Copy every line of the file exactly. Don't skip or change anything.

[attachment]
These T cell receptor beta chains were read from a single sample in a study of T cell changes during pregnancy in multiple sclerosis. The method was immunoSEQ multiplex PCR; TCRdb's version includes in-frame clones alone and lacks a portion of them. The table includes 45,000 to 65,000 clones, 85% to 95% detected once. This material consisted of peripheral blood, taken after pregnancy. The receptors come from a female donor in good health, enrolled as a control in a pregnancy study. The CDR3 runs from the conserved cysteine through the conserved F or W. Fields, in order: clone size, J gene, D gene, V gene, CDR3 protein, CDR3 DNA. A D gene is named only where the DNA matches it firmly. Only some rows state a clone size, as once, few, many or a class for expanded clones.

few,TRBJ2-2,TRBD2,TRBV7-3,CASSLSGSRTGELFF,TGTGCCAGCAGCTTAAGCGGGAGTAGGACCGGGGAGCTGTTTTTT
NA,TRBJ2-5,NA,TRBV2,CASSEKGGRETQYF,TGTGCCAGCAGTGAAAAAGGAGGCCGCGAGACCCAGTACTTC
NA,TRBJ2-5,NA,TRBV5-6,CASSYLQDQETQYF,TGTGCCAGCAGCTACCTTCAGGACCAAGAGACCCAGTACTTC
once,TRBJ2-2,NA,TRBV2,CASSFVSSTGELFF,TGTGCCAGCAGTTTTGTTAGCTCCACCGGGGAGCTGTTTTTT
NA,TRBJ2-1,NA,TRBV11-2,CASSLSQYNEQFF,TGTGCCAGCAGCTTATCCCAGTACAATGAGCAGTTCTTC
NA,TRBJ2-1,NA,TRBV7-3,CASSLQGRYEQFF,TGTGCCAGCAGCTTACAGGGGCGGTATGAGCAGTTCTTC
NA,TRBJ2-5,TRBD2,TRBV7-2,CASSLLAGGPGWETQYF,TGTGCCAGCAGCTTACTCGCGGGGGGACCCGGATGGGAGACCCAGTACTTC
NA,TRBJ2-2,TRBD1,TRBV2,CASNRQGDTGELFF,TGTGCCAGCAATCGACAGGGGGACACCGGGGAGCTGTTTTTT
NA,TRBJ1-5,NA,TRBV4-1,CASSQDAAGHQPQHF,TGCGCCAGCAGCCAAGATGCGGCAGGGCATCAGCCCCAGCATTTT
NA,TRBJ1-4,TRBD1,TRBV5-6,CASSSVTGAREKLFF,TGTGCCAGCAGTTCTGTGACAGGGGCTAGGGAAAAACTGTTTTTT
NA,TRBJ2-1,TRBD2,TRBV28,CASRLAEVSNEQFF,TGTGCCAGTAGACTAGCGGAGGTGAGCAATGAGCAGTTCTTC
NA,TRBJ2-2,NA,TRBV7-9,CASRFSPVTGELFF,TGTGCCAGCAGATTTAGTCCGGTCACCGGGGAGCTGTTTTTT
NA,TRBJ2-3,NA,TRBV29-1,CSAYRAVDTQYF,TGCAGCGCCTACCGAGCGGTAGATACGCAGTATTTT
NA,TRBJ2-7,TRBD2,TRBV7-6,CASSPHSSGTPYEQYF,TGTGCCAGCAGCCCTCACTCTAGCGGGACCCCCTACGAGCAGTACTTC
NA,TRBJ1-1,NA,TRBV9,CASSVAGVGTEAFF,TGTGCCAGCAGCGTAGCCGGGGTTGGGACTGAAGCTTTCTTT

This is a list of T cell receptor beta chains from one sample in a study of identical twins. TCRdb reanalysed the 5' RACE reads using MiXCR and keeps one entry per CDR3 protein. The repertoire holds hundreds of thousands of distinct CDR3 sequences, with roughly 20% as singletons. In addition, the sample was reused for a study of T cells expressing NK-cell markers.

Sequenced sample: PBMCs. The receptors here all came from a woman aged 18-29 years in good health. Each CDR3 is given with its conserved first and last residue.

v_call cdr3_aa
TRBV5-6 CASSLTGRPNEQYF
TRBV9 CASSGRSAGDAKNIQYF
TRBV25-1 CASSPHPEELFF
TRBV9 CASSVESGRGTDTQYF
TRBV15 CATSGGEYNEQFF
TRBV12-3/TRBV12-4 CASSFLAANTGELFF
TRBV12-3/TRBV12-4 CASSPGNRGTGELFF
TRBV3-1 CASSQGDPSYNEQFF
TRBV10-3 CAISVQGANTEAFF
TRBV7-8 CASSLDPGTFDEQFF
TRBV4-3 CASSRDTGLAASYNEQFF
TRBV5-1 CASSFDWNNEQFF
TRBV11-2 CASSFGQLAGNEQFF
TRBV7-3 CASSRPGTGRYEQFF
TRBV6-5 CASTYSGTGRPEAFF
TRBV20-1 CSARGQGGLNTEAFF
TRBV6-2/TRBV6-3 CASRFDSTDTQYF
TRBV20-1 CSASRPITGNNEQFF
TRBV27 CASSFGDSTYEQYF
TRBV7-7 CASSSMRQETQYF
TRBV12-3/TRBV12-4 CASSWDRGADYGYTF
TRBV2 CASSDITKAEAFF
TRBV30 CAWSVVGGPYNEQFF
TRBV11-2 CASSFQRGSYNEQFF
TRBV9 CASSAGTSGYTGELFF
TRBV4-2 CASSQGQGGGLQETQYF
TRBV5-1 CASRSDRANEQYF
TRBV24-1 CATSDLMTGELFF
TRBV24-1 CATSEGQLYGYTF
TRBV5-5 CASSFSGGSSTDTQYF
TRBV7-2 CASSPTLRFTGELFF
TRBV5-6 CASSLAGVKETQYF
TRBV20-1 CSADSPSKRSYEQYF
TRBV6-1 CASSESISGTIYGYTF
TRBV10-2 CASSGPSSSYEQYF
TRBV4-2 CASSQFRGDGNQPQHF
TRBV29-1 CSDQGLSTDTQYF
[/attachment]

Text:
These T cell receptor beta chains were read from a single sample in a study of T cell changes during pregnancy in multiple sclerosis. The method was immunoSEQ multiplex PCR; TCRdb's version includes in-frame clones alone and lacks a portion of them. The table includes 45,000 to 65,000 clones, 85% to 95% detected once. This material consisted of peripheral blood, taken after pregnancy. The receptors come from a female donor in good health, enrolled as a control in a pregnancy study. The CDR3 runs from the conserved cysteine through the conserved F or W. Fields, in order: clone size, J gene, D gene, V gene, CDR3 protein, CDR3 DNA. A D gene is named only where the DNA matches it firmly. Only some rows state a clone size, as once, few, many or a class for expanded clones.

few,TRBJ2-2,TRBD2,TRBV7-3,CASSLSGSRTGELFF,TGTGCCAGCAGCTTAAGCGGGAGTAGGACCGGGGAGCTGTTTTTT
NA,TRBJ2-5,NA,TRBV2,CASSEKGGRETQYF,TGTGCCAGCAGTGAAAAAGGAGGCCGCGAGACCCAGTACTTC
NA,TRBJ2-5,NA,TRBV5-6,CASSYLQDQETQYF,TGTGCCAGCAGCTACCTTCAGGACCAAGAGACCCAGTACTTC
once,TRBJ2-2,NA,TRBV2,CASSFVSSTGELFF,TGTGCCAGCAGTTTTGTTAGCTCCACCGGGGAGCTGTTTTTT
NA,TRBJ2-1,NA,TRBV11-2,CASSLSQYNEQFF,TGTGCCAGCAGCTTATCCCAGTACAATGAGCAGTTCTTC
NA,TRBJ2-1,NA,TRBV7-3,CASSLQGRYEQFF,TGTGCCAGCAGCTTACAGGGGCGGTATGAGCAGTTCTTC
NA,TRBJ2-5,TRBD2,TRBV7-2,CASSLLAGGPGWETQYF,TGTGCCAGCAGCTTACTCGCGGGGGGACCCGGATGGGAGACCCAGTACTTC
NA,TRBJ2-2,TRBD1,TRBV2,CASNRQGDTGELFF,TGTGCCAGCAATCGACAGGGGGACACCGGGGAGCTGTTTTTT
NA,TRBJ1-5,NA,TRBV4-1,CASSQDAAGHQPQHF,TGCGCCAGCAGCCAAGATGCGGCAGGGCATCAGCCCCAGCATTTT
NA,TRBJ1-4,TRBD1,TRBV5-6,CASSSVTGAREKLFF,TGTGCCAGCAGTTCTGTGACAGGGGCTAGGGAAAAACTGTTTTTT
NA,TRBJ2-1,TRBD2,TRBV28,CASRLAEVSNEQFF,TGTGCCAGTAGACTAGCGGAGGTGAGCAATGAGCAGTTCTTC
NA,TRBJ2-2,NA,TRBV7-9,CASRFSPVTGELFF,TGTGCCAGCAGATTTAGTCCGGTCACCGGGGAGCTGTTTTTT
NA,TRBJ2-3,NA,TRBV29-1,CSAYRAVDTQYF,TGCAGCGCCTACCGAGCGGTAGATACGCAGTATTTT
NA,TRBJ2-7,TRBD2,TRBV7-6,CASSPHSSGTPYEQYF,TGTGCCAGCAGCCCTCACTCTAGCGGGACCCCCTACGAGCAGTACTTC
NA,TRBJ1-1,NA,TRBV9,CASSVAGVGTEAFF,TGTGCCAGCAGCGTAGCCGGGGTTGGGACTGAAGCTTTCTTT

This is a list of T cell receptor beta chains from one sample in a study of identical twins. TCRdb reanalysed the 5' RACE reads using MiXCR and keeps one entry per CDR3 protein. The repertoire holds hundreds of thousands of distinct CDR3 sequences, with roughly 20% as singletons. In addition, the sample was reused for a study of T cells expressing NK-cell markers.

Sequenced sample: PBMCs. The receptors here all came from a woman aged 18-29 years in good health. Each CDR3 is given with its conserved first and last residue.

v_call cdr3_aa
TRBV5-6 CASSLTGRPNEQYF
TRBV9 CASSGRSAGDAKNIQYF
TRBV25-1 CASSPHPEELFF
TRBV9 CASSVESGRGTDTQYF
TRBV15 CATSGGEYNEQFF
TRBV12-3/TRBV12-4 CASSFLAANTGELFF
TRBV12-3/TRBV12-4 CASSPGNRGTGELFF
TRBV3-1 CASSQGDPSYNEQFF
TRBV10-3 CAISVQGANTEAFF
TRBV7-8 CASSLDPGTFDEQFF
TRBV4-3 CASSRDTGLAASYNEQFF
TRBV5-1 CASSFDWNNEQFF
TRBV11-2 CASSFGQLAGNEQFF
TRBV7-3 CASSRPGTGRYEQFF
TRBV6-5 CASTYSGTGRPEAFF
TRBV20-1 CSARGQGGLNTEAFF
TRBV6-2/TRBV6-3 CASRFDSTDTQYF
TRBV20-1 CSASRPITGNNEQFF
TRBV27 CASSFGDSTYEQYF
TRBV7-7 CASSSMRQETQYF
TRBV12-3/TRBV12-4 CASSWDRGADYGYTF
TRBV2 CASSDITKAEAFF
TRBV30 CAWSVVGGPYNEQFF
TRBV11-2 CASSFQRGSYNEQFF
TRBV9 CASSAGTSGYTGELFF
TRBV4-2 CASSQGQGGGLQETQYF
TRBV5-1 CASRSDRANEQYF
TRBV24-1 CATSDLMTGELFF
TRBV24-1 CATSEGQLYGYTF
TRBV5-5 CASSFSGGSSTDTQYF
TRBV7-2 CASSPTLRFTGELFF
TRBV5-6 CASSLAGVKETQYF
TRBV20-1 CSADSPSKRSYEQYF
TRBV6-1 CASSESISGTIYGYTF
TRBV10-2 CASSGPSSSYEQYF
TRBV4-2 CASSQFRGDGNQPQHF
TRBV29-1 CSDQGLSTDTQYF